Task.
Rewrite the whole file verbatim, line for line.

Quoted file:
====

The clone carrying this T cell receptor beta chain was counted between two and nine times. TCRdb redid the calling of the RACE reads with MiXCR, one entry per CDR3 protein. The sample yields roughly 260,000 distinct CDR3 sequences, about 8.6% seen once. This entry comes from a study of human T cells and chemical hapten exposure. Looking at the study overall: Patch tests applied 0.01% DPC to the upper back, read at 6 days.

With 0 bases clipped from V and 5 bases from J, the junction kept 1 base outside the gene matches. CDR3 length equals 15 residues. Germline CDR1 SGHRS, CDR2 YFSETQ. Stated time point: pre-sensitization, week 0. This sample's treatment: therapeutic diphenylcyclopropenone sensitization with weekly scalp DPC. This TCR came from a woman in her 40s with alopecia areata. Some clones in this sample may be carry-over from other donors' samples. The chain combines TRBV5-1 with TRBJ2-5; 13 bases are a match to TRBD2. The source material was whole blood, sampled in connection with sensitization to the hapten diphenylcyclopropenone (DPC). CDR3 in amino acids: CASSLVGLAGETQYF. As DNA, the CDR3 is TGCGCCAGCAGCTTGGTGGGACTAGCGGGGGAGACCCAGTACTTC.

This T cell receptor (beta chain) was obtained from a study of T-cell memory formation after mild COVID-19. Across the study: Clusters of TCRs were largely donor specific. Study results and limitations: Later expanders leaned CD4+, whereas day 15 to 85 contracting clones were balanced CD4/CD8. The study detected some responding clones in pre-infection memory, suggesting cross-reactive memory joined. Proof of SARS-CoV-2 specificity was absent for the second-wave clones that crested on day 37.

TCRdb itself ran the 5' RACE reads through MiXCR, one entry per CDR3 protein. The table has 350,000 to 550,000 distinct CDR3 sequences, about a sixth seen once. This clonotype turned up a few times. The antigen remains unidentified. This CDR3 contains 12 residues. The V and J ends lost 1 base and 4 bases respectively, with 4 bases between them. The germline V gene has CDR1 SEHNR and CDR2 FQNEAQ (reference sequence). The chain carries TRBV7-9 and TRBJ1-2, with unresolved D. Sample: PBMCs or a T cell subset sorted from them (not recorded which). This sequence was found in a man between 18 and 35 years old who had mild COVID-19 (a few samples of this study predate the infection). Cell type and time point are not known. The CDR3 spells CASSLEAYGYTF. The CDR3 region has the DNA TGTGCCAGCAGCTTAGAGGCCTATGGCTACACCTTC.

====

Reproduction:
The clone carrying this T cell receptor beta chain was counted between two and nine times. TCRdb redid the calling of the RACE reads with MiXCR, one entry per CDR3 protein. The sample yields roughly 260,000 distinct CDR3 sequences, about 8.6% seen once. This entry comes from a study of human T cells and chemical hapten exposure. Looking at the study overall: Patch tests applied 0.01% DPC to the upper back, read at 6 days.

With 0 bases clipped from V and 5 bases from J, the junction kept 1 base outside the gene matches. CDR3 length equals 15 residues. Germline CDR1 SGHRS, CDR2 YFSETQ. Stated time point: pre-sensitization, week 0. This sample's treatment: therapeutic diphenylcyclopropenone sensitization with weekly scalp DPC. This TCR came from a woman in her 40s with alopecia areata. Some clones in this sample may be carry-over from other donors' samples. The chain combines TRBV5-1 with TRBJ2-5; 13 bases are a match to TRBD2. The source material was whole blood, sampled in connection with sensitization to the hapten diphenylcyclopropenone (DPC). CDR3 in amino acids: CASSLVGLAGETQYF. As DNA, the CDR3 is TGCGCCAGCAGCTTGGTGGGACTAGCGGGGGAGACCCAGTACTTC.

This T cell receptor (beta chain) was obtained from a study of T-cell memory formation after mild COVID-19. Across the study: Clusters of TCRs were largely donor specific. Study results and limitations: Later expanders leaned CD4+, whereas day 15 to 85 contracting clones were balanced CD4/CD8. The study detected some responding clones in pre-infection memory, suggesting cross-reactive memory joined. Proof of SARS-CoV-2 specificity was absent for the second-wave clones that crested on day 37.

TCRdb itself ran the 5' RACE reads through MiXCR, one entry per CDR3 protein. The table has 350,000 to 550,000 distinct CDR3 sequences, about a sixth seen once. This clonotype turned up a few times. The antigen remains unidentified. This CDR3 contains 12 residues. The V and J ends lost 1 base and 4 bases respectively, with 4 bases between them. The germline V gene has CDR1 SEHNR and CDR2 FQNEAQ (reference sequence). The chain carries TRBV7-9 and TRBJ1-2, with unresolved D. Sample: PBMCs or a T cell subset sorted from them (not recorded which). This sequence was found in a man between 18 and 35 years old who had mild COVID-19 (a few samples of this study predate the infection). Cell type and time point are not known. The CDR3 spells CASSLEAYGYTF. The CDR3 region has the DNA TGTGCCAGCAGCTTAGAGGCCTATGGCTACACCTTC.